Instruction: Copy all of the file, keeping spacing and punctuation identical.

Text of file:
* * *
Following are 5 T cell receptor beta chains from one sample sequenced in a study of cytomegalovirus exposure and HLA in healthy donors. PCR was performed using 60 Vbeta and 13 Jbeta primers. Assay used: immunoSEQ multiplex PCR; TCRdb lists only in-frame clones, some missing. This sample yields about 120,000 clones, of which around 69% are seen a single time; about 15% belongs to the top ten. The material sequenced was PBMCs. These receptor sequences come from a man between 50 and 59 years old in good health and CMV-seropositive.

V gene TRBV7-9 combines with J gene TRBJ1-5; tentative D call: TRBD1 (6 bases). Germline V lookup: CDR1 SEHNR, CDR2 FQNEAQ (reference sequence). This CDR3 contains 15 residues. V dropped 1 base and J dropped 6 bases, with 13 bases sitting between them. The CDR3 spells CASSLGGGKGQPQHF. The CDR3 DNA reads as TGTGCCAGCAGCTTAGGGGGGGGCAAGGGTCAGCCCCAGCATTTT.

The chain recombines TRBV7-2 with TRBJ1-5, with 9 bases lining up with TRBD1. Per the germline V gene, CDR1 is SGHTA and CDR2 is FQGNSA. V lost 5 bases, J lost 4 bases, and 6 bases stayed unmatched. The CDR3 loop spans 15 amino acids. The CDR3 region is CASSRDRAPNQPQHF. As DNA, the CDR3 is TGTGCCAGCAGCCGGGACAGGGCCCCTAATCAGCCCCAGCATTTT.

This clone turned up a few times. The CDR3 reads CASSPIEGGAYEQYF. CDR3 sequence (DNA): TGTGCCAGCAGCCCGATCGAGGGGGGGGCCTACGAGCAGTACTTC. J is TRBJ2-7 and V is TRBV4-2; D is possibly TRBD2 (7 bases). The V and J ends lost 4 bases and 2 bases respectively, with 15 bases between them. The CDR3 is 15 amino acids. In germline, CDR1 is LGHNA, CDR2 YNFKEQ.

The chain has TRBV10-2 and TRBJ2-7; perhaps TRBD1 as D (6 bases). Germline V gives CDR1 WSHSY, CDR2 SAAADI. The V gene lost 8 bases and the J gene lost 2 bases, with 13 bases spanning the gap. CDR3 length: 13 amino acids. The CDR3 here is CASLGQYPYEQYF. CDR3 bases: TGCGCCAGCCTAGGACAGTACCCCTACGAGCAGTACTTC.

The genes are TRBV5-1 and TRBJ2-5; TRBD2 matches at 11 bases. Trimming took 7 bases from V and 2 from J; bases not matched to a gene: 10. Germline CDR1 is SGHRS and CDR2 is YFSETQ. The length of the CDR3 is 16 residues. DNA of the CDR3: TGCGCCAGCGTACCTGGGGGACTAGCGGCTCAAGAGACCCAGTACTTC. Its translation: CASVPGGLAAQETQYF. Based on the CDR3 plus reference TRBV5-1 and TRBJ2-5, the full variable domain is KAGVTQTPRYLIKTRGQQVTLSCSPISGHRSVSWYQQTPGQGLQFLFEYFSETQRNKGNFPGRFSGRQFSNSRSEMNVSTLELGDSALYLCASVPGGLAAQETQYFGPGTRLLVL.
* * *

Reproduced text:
Following are 5 T cell receptor beta chains from one sample sequenced in a study of cytomegalovirus exposure and HLA in healthy donors. PCR was performed using 60 Vbeta and 13 Jbeta primers. Assay used: immunoSEQ multiplex PCR; TCRdb lists only in-frame clones, some missing. This sample yields about 120,000 clones, of which around 69% are seen a single time; about 15% belongs to the top ten. The material sequenced was PBMCs. These receptor sequences come from a man between 50 and 59 years old in good health and CMV-seropositive.

V gene TRBV7-9 combines with J gene TRBJ1-5; tentative D call: TRBD1 (6 bases). Germline V lookup: CDR1 SEHNR, CDR2 FQNEAQ (reference sequence). This CDR3 contains 15 residues. V dropped 1 base and J dropped 6 bases, with 13 bases sitting between them. The CDR3 spells CASSLGGGKGQPQHF. The CDR3 DNA reads as TGTGCCAGCAGCTTAGGGGGGGGCAAGGGTCAGCCCCAGCATTTT.

The chain recombines TRBV7-2 with TRBJ1-5, with 9 bases lining up with TRBD1. Per the germline V gene, CDR1 is SGHTA and CDR2 is FQGNSA. V lost 5 bases, J lost 4 bases, and 6 bases stayed unmatched. The CDR3 loop spans 15 amino acids. The CDR3 region is CASSRDRAPNQPQHF. As DNA, the CDR3 is TGTGCCAGCAGCCGGGACAGGGCCCCTAATCAGCCCCAGCATTTT.

This clone turned up a few times. The CDR3 reads CASSPIEGGAYEQYF. CDR3 sequence (DNA): TGTGCCAGCAGCCCGATCGAGGGGGGGGCCTACGAGCAGTACTTC. J is TRBJ2-7 and V is TRBV4-2; D is possibly TRBD2 (7 bases). The V and J ends lost 4 bases and 2 bases respectively, with 15 bases between them. The CDR3 is 15 amino acids. In germline, CDR1 is LGHNA, CDR2 YNFKEQ.

The chain has TRBV10-2 and TRBJ2-7; perhaps TRBD1 as D (6 bases). Germline V gives CDR1 WSHSY, CDR2 SAAADI. The V gene lost 8 bases and the J gene lost 2 bases, with 13 bases spanning the gap. CDR3 length: 13 amino acids. The CDR3 here is CASLGQYPYEQYF. CDR3 bases: TGCGCCAGCCTAGGACAGTACCCCTACGAGCAGTACTTC.

The genes are TRBV5-1 and TRBJ2-5; TRBD2 matches at 11 bases. Trimming took 7 bases from V and 2 from J; bases not matched to a gene: 10. Germline CDR1 is SGHRS and CDR2 is YFSETQ. The length of the CDR3 is 16 residues. DNA of the CDR3: TGCGCCAGCGTACCTGGGGGACTAGCGGCTCAAGAGACCCAGTACTTC. Its translation: CASVPGGLAAQETQYF. Based on the CDR3 plus reference TRBV5-1 and TRBJ2-5, the full variable domain is KAGVTQTPRYLIKTRGQQVTLSCSPISGHRSVSWYQQTPGQGLQFLFEYFSETQRNKGNFPGRFSGRQFSNSRSEMNVSTLELGDSALYLCASVPGGLAAQETQYFGPGTRLLVL.